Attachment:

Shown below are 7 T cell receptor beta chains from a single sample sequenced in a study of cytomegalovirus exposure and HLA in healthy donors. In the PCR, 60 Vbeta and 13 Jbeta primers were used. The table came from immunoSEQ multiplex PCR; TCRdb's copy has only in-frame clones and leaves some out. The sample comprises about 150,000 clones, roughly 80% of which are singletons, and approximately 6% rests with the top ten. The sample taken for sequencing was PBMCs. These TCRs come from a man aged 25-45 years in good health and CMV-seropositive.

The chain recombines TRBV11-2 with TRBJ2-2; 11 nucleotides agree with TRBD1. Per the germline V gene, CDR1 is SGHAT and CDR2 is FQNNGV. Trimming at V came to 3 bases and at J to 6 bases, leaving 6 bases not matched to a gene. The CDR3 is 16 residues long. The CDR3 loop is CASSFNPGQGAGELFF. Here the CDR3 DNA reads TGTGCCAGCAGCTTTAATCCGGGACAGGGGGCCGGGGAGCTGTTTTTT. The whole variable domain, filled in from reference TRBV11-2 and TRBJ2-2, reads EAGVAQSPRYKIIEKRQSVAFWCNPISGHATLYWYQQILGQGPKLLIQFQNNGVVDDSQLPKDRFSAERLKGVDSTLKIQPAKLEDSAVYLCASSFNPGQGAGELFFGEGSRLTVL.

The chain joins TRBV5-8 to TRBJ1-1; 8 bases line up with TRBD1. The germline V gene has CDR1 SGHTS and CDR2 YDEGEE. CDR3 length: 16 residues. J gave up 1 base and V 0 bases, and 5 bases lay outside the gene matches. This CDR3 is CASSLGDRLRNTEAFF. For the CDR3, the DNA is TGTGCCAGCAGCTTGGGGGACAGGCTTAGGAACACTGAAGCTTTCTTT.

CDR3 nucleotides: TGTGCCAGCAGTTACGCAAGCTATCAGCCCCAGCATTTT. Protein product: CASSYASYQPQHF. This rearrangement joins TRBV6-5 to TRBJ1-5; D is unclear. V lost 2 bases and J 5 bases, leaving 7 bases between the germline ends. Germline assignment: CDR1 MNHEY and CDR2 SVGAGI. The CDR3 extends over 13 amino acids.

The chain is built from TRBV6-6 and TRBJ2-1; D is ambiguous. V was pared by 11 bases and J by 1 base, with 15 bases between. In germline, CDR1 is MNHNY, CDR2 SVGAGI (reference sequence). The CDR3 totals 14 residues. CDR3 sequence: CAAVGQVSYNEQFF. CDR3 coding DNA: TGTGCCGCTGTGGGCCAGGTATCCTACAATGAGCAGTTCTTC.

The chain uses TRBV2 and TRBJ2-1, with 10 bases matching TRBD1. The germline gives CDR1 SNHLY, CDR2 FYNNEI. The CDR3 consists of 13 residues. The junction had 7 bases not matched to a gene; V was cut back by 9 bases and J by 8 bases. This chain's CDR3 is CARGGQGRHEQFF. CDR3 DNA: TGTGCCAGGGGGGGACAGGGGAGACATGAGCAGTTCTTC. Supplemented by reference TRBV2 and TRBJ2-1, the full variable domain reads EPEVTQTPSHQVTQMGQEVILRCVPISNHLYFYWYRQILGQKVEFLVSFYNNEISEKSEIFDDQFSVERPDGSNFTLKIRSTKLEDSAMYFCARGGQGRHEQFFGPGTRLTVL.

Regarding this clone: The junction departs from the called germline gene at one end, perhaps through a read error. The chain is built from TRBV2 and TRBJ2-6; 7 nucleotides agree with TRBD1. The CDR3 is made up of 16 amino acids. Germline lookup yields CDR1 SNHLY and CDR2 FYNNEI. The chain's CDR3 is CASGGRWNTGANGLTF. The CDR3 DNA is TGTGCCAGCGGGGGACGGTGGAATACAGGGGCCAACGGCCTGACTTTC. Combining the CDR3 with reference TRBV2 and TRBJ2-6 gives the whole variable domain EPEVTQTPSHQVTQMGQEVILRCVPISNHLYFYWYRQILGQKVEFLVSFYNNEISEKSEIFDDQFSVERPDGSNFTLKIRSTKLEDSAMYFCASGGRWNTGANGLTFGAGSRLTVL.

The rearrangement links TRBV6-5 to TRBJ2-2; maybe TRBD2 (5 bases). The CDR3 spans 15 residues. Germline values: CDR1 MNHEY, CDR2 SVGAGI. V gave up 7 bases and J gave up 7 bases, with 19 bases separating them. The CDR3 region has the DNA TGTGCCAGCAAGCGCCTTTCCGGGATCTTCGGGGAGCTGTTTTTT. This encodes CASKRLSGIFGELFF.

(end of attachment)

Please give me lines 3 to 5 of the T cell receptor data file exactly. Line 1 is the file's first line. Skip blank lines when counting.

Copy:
The chain joins TRBV5-8 to TRBJ1-1; 8 bases line up with TRBD1. The germline V gene has CDR1 SGHTS and CDR2 YDEGEE. CDR3 length: 16 residues. J gave up 1 base and V 0 bases, and 5 bases lay outside the gene matches. This CDR3 is CASSLGDRLRNTEAFF. For the CDR3, the DNA is TGTGCCAGCAGCTTGGGGGACAGGCTTAGGAACACTGAAGCTTTCTTT.

CDR3 nucleotides: TGTGCCAGCAGTTACGCAAGCTATCAGCCCCAGCATTTT. Protein product: CASSYASYQPQHF. This rearrangement joins TRBV6-5 to TRBJ1-5; D is unclear. V lost 2 bases and J 5 bases, leaving 7 bases between the germline ends. Germline assignment: CDR1 MNHEY and CDR2 SVGAGI. The CDR3 extends over 13 amino acids.

The chain is built from TRBV6-6 and TRBJ2-1; D is ambiguous. V was pared by 11 bases and J by 1 base, with 15 bases between. In germline, CDR1 is MNHNY, CDR2 SVGAGI (reference sequence). The CDR3 totals 14 residues. CDR3 sequence: CAAVGQVSYNEQFF. CDR3 coding DNA: TGTGCCGCTGTGGGCCAGGTATCCTACAATGAGCAGTTCTTC.